Though petrol is bad for the environment, and is getting more expensive every day, it is still the most used fuel for vehicles. There are alternatives to petrol but most of these are still not available for mass consumption. Scientists are trying to find viable, clean and green alternative fuel for transport but there are many challenges which have to be overcome. There are biofuels, electricity, LPG and even CO2 which are going to be used in the future, but right now these fuels are not exactly feasible. Let’s take a look at the reasons why:
Biofuels are derived from animal or plant matter (newly grown). Theoretically, biofuels such as Ethanol can reduce CO2 emissions. Ethanol is produces by fermenting the sugar of plants like corn, wheat and sugarcane. Biofuels have many good points such as reducing the reliance on petrol and diesel, lowering greenhouse emissions, causing less air pollution and so on.
Challenges facing Ethanol production
So why has the use of Ethanol not become widespread? This is due to some challenges which have to be overcome, such as lower energy than petrol, i.e. compared to petrol, a person will travel a much shorter distance with Ethanol.
In order to produce Ethanol, sugarcane and other crops have to be cultivated in large areas, which compete with land used for food production. This, then increases food prices, and poor people are affected by the high food price.
Clearing the natural vegetation damages the biodiversity and monoculture, and it is also harmful for the local ecology.
Ethanol cannot be used on older vehicles and if the plants, which are required to produce Ethanol, are grown using fertilizers and then transported across long distances, the greenhouse benefits would be negative or very minute.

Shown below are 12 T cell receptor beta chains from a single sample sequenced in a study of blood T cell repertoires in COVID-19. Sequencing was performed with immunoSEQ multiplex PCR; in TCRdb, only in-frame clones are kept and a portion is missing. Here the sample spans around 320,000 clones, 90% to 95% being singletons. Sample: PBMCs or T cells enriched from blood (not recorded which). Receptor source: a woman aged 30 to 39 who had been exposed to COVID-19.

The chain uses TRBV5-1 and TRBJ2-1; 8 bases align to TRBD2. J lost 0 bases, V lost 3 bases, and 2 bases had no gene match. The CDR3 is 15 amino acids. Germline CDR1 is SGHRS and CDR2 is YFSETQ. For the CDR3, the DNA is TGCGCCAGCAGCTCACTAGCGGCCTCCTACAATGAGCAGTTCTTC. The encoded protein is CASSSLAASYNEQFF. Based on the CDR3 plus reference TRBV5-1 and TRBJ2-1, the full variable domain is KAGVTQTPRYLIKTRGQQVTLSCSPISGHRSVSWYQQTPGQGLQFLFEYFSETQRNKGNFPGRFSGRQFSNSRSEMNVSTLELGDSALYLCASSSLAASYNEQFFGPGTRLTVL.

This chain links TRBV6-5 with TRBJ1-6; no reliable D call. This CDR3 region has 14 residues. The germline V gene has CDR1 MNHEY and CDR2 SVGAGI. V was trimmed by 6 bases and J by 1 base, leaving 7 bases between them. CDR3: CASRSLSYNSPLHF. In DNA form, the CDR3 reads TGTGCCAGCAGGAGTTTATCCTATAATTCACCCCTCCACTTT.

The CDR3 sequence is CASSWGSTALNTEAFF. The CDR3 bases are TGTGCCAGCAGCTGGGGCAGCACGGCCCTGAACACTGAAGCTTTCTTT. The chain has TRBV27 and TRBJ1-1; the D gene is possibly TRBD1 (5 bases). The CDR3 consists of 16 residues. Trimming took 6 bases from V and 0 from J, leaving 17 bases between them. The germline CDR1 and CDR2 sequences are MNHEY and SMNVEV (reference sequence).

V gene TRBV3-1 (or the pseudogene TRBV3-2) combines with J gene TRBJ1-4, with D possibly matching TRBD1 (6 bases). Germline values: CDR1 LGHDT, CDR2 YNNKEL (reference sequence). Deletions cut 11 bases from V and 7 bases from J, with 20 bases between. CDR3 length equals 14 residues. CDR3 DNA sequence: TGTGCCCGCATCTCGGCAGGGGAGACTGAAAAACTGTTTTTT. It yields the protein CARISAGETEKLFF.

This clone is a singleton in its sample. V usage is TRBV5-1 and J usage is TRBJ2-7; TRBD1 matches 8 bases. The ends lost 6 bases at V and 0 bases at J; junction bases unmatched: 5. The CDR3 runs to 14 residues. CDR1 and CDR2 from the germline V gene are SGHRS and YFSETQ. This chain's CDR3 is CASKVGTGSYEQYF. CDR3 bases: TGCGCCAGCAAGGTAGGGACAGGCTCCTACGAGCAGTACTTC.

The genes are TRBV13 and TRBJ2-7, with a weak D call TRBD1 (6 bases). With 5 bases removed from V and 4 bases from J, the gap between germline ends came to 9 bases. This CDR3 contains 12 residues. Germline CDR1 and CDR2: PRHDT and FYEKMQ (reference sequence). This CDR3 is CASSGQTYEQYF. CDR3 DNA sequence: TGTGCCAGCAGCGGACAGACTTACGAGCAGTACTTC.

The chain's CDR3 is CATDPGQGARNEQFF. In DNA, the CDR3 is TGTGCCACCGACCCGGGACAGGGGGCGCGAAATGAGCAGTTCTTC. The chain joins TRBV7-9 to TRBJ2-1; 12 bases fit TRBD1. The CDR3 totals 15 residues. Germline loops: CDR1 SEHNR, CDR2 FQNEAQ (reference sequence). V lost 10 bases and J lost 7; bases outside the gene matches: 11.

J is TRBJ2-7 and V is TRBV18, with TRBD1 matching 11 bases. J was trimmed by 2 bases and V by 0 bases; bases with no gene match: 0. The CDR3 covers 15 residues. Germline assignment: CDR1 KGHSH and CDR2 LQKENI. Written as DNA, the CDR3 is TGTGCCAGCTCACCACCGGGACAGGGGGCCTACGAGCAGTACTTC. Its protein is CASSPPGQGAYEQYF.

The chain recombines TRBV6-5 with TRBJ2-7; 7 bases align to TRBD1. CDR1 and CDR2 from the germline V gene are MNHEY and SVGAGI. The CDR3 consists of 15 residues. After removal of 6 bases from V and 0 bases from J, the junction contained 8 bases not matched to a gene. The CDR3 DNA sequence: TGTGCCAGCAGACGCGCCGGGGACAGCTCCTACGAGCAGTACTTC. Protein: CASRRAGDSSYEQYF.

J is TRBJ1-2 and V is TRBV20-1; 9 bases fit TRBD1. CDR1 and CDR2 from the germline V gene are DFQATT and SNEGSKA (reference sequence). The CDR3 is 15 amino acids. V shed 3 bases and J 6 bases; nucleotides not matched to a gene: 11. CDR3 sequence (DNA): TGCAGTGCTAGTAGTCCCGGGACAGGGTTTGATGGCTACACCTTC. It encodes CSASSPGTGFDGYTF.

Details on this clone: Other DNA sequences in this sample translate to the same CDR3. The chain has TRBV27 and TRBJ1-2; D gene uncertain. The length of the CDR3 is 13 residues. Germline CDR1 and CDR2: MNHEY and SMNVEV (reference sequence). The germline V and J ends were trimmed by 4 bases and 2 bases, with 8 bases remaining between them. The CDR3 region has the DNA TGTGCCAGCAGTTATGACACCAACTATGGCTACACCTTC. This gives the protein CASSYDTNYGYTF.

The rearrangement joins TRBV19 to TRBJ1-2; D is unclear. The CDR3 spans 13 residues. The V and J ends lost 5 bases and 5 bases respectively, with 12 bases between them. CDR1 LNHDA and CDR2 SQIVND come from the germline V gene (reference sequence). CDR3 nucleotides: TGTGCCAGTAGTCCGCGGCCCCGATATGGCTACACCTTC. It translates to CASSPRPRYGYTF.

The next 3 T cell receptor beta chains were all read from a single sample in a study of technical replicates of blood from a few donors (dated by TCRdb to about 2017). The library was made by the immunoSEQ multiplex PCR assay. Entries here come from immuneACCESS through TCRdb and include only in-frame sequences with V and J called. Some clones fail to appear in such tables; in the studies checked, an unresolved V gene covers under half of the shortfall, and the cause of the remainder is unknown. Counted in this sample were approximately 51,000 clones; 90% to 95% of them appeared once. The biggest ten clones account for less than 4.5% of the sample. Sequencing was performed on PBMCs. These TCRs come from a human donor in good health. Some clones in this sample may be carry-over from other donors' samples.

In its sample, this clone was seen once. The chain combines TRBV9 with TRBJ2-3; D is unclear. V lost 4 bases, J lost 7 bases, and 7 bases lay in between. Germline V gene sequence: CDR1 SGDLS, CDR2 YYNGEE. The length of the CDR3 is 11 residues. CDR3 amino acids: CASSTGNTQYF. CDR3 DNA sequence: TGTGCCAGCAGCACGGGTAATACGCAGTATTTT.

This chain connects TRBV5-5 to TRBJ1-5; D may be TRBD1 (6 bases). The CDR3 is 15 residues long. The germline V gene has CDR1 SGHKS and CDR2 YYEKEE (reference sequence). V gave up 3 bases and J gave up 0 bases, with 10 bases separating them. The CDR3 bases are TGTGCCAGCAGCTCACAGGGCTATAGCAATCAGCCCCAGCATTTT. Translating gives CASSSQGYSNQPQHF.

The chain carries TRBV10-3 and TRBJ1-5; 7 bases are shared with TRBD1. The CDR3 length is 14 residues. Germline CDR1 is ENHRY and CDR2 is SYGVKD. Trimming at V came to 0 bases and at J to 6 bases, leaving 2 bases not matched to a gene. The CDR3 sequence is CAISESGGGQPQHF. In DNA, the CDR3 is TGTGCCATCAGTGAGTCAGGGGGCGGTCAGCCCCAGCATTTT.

Produced from animal and vegetable oils, biodiesel is non-toxic and biodegradable, and can be used easily in diesel engines without modifying them or can be mixed with regular diesel. It is better than Ethanol because it can be produced from cooking or agricultural residues.
Challenges in the use of biodiesel on a mass scale
Just as Ethanol, biodiesel has less energy content than that of diesel. It competes with food crops, thus raising food prices and damaging the local ecology. Biodiesel also has a major drawback – it produces more amounts of nitrogen oxides than diesel. Vehicle modification is required for colder climates and the production of biodiesel is limited as of now.
Why electric cars are are still not feasible
You may be wondering why electric cars, which seem to be the best alternative for petrol, are still so expensive. It’s because the technology has not yet advanced to the required level, and production costs as well as running costs are high. If you have the money, you can buy electric cars, but for now, as it was in the beginning of the ICE engine, only the rich can afford electric cars. With time, electric cars will be the norm, along with other alternative fuel cars, as there just won’t be enough petrol to go around, and secondly the electric car technology will have reached maturity.
This is most common alternative to petrol right now, but it has its drawbacks too. It is produced from non-renewable resources, emits high levels of CO2, has less energy than petrol, and requires a very expensive car conversion. It’s not a very good alternative to petrol, but right now, it’s the best we have.
Harnessing carbon dioxide as an alternative fuel
Scientists have found a way to produce methanol using hydrogen and ethanol. In comparison to petrol, methanol can prove to be a good alternative fuel. The scientists are aiming to harness CO2 and integrate it in the production cycle so as to minimize the damage done to the atmosphere by Carbon Dioxide.
All these alternative fuels might be better in the future, though governments and private companies have to work out environment and people friendly solutions, so that food production does not suffer in the production of alternative fuel.